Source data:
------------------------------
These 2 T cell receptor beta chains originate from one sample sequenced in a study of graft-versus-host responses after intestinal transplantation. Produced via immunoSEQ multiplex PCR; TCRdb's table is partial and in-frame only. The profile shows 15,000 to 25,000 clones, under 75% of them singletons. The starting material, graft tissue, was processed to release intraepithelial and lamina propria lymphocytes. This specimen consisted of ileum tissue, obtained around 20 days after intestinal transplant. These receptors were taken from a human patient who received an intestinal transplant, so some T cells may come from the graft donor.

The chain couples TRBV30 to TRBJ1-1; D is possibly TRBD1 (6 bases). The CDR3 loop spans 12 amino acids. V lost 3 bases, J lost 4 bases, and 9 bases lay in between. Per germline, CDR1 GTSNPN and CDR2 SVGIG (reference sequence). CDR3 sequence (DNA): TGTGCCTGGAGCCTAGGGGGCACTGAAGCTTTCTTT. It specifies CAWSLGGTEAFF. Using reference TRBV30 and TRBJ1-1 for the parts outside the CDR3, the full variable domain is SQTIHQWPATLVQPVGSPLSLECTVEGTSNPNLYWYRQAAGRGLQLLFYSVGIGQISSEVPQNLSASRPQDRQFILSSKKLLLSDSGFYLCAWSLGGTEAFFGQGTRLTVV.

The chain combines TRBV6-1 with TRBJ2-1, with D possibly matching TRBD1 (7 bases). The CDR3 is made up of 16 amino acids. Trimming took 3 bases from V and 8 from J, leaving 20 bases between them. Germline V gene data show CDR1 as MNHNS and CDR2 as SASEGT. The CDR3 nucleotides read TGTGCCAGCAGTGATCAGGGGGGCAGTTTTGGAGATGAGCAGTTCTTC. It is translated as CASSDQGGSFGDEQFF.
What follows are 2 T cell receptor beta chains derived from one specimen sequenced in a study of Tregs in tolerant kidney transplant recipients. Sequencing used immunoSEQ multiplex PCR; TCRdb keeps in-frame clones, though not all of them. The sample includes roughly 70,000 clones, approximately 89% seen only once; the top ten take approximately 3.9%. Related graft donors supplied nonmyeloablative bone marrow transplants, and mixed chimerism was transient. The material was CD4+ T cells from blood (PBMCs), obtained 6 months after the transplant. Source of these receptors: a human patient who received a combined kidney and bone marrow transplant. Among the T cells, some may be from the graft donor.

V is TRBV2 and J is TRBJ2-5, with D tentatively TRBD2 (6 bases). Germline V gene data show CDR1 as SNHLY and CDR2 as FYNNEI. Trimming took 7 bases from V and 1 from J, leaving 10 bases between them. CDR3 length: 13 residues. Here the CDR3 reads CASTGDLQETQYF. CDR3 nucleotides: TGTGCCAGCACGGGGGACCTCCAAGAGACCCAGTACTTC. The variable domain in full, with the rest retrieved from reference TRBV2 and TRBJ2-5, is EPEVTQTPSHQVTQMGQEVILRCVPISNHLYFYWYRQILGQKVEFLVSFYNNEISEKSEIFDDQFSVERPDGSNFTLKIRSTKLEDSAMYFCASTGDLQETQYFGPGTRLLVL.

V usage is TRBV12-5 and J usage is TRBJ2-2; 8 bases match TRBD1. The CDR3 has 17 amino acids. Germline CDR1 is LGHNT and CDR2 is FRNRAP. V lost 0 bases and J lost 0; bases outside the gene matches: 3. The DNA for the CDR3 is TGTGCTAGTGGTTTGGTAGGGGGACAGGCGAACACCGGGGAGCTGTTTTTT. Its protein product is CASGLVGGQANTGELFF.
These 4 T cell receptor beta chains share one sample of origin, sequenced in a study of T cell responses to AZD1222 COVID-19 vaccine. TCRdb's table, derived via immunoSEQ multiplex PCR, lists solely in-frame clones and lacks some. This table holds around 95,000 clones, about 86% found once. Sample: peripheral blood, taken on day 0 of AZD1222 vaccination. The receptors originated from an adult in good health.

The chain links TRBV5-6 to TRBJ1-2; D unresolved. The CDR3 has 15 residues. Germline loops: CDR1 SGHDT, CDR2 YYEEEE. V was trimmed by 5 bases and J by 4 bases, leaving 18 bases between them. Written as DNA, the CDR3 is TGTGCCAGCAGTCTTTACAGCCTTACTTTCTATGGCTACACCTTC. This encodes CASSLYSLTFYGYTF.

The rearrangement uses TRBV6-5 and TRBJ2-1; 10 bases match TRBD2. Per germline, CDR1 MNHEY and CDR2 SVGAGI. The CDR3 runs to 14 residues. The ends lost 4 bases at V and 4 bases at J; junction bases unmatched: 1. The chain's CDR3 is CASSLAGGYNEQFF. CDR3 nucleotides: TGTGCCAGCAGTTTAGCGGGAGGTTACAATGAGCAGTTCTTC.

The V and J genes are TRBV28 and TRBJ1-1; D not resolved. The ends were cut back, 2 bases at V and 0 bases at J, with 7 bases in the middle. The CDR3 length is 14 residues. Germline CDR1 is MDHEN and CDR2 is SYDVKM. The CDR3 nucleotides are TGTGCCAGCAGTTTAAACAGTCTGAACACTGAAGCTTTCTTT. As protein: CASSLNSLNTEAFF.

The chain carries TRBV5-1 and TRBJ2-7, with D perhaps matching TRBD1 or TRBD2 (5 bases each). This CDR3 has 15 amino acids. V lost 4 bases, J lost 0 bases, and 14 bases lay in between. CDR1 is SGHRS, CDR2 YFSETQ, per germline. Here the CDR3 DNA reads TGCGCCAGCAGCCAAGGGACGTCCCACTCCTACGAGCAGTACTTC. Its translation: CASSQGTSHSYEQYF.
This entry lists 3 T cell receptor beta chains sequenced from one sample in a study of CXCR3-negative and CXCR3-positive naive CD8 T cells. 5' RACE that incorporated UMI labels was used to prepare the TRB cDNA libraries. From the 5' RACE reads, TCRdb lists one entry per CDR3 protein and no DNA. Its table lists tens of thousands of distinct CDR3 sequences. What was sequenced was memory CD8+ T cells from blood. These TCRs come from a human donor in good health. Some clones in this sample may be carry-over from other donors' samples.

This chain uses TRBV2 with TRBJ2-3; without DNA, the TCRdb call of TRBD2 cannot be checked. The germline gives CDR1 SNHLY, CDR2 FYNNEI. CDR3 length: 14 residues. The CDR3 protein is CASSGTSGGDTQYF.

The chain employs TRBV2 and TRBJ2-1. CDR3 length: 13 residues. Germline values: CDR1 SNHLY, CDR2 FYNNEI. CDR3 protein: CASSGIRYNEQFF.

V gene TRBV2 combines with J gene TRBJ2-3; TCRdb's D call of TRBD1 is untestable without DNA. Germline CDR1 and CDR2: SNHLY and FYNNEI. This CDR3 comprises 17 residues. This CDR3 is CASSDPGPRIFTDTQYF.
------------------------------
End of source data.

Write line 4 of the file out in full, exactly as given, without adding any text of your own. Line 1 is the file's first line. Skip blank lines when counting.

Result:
What follows are 2 T cell receptor beta chains derived from one specimen sequenced in a study of Tregs in tolerant kidney transplant recipients. Sequencing used immunoSEQ multiplex PCR; TCRdb keeps in-frame clones, though not all of them. The sample includes roughly 70,000 clones, approximately 89% seen only once; the top ten take approximately 3.9%. Related graft donors supplied nonmyeloablative bone marrow transplants, and mixed chimerism was transient. The material was CD4+ T cells from blood (PBMCs), obtained 6 months after the transplant. Source of these receptors: a human patient who received a combined kidney and bone marrow transplant. Among the T cells, some may be from the graft donor.